Medvedev: NATO’s involvement in Russia-Ukraine conflict brings risk of ‘full-fledged nuclear war’

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Former Russian President Dmitry Medvedev is warning Thursday that the “pumping of Ukraine by NATO countries with weapons” brings the risk of the conflict “turning into a full-fledged nuclear war.” 

Medvedev, who now is the deputy chairman of Russia’s Security Council, wrote in a Telegram post that such an escalation would be a “catastrophic scenario for everyone.” 

“The pumping of Ukraine by NATO countries with weapons, the training of its troops to use Western equipment, the dispatch of mercenaries and the conduct of exercises by the countries of the Alliance near our borders increase the likelihood of a direct and open conflict between NATO and Russia instead of their ‘war by proxy,’” he said. 

Russian Security Council Deputy Chairman and the head of the United Russia party Dmitry Medvedev chairs a meeting on saving businesses and jobs in foreign companies via video link at Gorki state residence, outside Moscow, Russia, on March 16.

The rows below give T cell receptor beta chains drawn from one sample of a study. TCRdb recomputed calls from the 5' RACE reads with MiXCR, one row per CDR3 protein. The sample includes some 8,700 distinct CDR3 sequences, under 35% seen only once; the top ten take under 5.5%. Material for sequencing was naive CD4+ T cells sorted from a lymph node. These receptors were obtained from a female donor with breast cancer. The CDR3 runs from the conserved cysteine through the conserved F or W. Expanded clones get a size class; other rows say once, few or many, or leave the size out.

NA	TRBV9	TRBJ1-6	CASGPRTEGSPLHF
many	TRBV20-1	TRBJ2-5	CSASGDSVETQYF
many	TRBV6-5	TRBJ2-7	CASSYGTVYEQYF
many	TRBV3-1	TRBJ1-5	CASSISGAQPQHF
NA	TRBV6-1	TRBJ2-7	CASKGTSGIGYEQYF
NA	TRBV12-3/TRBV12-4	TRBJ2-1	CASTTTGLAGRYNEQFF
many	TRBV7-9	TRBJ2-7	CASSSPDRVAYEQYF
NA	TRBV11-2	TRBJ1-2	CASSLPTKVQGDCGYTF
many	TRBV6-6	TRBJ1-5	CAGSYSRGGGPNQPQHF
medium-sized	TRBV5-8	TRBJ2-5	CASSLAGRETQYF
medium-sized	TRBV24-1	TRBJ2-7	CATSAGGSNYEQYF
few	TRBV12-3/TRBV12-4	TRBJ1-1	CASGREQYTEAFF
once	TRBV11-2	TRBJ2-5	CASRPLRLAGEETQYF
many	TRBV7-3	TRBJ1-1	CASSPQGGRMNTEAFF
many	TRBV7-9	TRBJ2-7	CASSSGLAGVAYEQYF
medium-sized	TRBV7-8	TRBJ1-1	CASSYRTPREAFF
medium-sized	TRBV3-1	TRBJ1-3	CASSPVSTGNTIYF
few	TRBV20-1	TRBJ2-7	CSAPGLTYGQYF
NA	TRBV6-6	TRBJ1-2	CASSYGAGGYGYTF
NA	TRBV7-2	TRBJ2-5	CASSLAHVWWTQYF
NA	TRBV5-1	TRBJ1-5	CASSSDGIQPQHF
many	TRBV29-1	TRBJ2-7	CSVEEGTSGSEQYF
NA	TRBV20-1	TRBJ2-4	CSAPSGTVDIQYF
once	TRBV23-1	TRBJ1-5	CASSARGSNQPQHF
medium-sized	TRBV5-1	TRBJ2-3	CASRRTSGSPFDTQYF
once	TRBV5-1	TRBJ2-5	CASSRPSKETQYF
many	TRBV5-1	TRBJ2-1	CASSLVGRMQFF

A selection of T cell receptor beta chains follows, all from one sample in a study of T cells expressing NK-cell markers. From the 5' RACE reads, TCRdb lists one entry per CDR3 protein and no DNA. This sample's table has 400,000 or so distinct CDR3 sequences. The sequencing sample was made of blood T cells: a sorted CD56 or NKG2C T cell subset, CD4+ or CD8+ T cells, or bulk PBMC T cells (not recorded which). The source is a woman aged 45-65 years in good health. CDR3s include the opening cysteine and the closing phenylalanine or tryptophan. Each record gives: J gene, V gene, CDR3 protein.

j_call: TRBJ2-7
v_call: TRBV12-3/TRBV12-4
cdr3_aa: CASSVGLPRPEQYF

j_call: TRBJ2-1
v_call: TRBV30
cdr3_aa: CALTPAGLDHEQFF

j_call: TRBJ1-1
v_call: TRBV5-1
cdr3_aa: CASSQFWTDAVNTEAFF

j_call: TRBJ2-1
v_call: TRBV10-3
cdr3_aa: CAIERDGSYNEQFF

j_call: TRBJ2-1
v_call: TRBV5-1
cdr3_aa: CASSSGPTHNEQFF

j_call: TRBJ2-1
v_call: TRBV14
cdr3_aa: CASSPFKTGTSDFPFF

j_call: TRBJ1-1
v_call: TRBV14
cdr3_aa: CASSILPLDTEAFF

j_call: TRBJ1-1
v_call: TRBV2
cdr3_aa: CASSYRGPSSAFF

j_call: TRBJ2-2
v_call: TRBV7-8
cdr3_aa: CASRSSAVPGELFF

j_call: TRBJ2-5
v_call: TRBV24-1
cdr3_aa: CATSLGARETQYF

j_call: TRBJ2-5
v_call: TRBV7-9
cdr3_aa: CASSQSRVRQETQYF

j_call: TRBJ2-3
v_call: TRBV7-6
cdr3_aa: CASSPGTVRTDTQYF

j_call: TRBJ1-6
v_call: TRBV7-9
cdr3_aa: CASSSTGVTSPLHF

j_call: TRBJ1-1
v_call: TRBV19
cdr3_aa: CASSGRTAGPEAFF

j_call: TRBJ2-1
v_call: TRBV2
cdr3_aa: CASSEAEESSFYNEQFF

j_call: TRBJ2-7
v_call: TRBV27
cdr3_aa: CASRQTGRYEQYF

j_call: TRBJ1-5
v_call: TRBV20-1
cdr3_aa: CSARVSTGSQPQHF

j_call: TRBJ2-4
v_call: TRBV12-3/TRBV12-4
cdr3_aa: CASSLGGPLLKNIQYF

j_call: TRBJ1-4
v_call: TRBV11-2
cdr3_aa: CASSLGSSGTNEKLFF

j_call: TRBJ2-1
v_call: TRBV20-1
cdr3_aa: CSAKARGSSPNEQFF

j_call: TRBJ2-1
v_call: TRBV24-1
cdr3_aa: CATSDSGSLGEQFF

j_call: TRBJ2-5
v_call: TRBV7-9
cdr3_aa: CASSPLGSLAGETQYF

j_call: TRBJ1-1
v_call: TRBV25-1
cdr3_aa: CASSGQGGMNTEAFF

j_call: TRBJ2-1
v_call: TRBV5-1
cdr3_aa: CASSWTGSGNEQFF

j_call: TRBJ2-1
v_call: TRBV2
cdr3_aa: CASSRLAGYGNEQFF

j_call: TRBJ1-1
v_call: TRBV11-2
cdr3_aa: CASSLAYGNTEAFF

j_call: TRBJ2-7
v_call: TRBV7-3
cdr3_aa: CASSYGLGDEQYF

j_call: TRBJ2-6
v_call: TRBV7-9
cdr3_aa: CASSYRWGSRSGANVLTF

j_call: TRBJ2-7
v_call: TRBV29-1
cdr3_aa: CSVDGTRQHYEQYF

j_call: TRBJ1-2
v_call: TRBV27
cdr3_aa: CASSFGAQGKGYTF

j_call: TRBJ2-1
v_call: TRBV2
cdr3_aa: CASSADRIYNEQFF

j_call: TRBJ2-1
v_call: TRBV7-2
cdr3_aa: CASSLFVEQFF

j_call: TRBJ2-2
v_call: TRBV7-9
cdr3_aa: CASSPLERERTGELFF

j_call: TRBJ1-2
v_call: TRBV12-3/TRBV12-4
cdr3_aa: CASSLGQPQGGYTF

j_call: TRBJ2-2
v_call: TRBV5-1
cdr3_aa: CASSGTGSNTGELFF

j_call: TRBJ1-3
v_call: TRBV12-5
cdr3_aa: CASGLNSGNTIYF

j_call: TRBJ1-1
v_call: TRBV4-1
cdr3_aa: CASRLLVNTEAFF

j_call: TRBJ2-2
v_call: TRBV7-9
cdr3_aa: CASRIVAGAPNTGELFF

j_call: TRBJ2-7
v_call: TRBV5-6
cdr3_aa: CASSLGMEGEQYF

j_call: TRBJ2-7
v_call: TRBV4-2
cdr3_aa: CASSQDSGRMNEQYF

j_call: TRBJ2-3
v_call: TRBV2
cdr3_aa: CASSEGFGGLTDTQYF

“Such a conflict always has the risk of turning into a full-fledged nuclear war,” Medvedev added. 

“You just need to think about the possible consequences of your actions,” he also wrote in the post. 

Russian President Vladimir Putin looks on during the Victory Day military parade marking the 77th anniversary of the end of World War II in Moscow, Russia, on Monday, May 9.
(Mikhail Metzel, Sputnik, Kremlin Pool Photo via AP)

The message comes about a week after Russia’s Foreign Ministry claimed Moscow will not unleash nuclear weapons during the war in Ukraine despite top officials’ threatening rhetoric. 


Maksym, 3, is photographed with his brother, Dmytro, 16, on top of a destroyed Russian tank, on the outskirts of Kyiv, Ukraine, on May 8.
(AP/Emilio Morenatti)

Alexei Zaitsev said last Friday that “we have repeatedly refuted insinuations about Russia’s possible use of nuclear weapons in the course of the special military operation in Ukraine,” which has now lasted 78 days. 

“Russia adheres to the principal that there can be no winners in a nuclear war and it must not be unleashed,” Zaitsev added, according to a translation from Reuters.